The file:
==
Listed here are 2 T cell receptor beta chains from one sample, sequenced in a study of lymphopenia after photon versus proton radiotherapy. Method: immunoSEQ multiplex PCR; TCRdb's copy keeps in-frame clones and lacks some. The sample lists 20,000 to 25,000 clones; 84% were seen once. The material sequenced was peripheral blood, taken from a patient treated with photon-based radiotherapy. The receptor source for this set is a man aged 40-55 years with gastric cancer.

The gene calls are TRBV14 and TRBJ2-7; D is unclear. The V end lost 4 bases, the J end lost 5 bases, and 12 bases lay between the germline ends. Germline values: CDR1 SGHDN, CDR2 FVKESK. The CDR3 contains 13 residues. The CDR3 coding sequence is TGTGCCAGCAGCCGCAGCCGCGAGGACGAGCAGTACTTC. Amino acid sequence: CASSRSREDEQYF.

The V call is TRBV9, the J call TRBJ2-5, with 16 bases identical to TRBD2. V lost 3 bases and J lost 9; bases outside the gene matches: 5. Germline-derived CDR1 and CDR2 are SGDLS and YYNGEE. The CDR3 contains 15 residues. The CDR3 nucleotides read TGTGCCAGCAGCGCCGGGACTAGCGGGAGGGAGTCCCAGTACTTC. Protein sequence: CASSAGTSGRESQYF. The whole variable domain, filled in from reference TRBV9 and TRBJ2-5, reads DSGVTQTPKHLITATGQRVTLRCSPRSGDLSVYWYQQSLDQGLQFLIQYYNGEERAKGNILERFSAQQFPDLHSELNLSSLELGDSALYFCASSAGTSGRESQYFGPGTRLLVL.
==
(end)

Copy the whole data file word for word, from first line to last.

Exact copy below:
Listed here are 2 T cell receptor beta chains from one sample, sequenced in a study of lymphopenia after photon versus proton radiotherapy. Method: immunoSEQ multiplex PCR; TCRdb's copy keeps in-frame clones and lacks some. The sample lists 20,000 to 25,000 clones; 84% were seen once. The material sequenced was peripheral blood, taken from a patient treated with photon-based radiotherapy. The receptor source for this set is a man aged 40-55 years with gastric cancer.

The gene calls are TRBV14 and TRBJ2-7; D is unclear. The V end lost 4 bases, the J end lost 5 bases, and 12 bases lay between the germline ends. Germline values: CDR1 SGHDN, CDR2 FVKESK. The CDR3 contains 13 residues. The CDR3 coding sequence is TGTGCCAGCAGCCGCAGCCGCGAGGACGAGCAGTACTTC. Amino acid sequence: CASSRSREDEQYF.

The V call is TRBV9, the J call TRBJ2-5, with 16 bases identical to TRBD2. V lost 3 bases and J lost 9; bases outside the gene matches: 5. Germline-derived CDR1 and CDR2 are SGDLS and YYNGEE. The CDR3 contains 15 residues. The CDR3 nucleotides read TGTGCCAGCAGCGCCGGGACTAGCGGGAGGGAGTCCCAGTACTTC. Protein sequence: CASSAGTSGRESQYF. The whole variable domain, filled in from reference TRBV9 and TRBJ2-5, reads DSGVTQTPKHLITATGQRVTLRCSPRSGDLSVYWYQQSLDQGLQFLIQYYNGEERAKGNILERFSAQQFPDLHSELNLSSLELGDSALYFCASSAGTSGRESQYFGPGTRLLVL.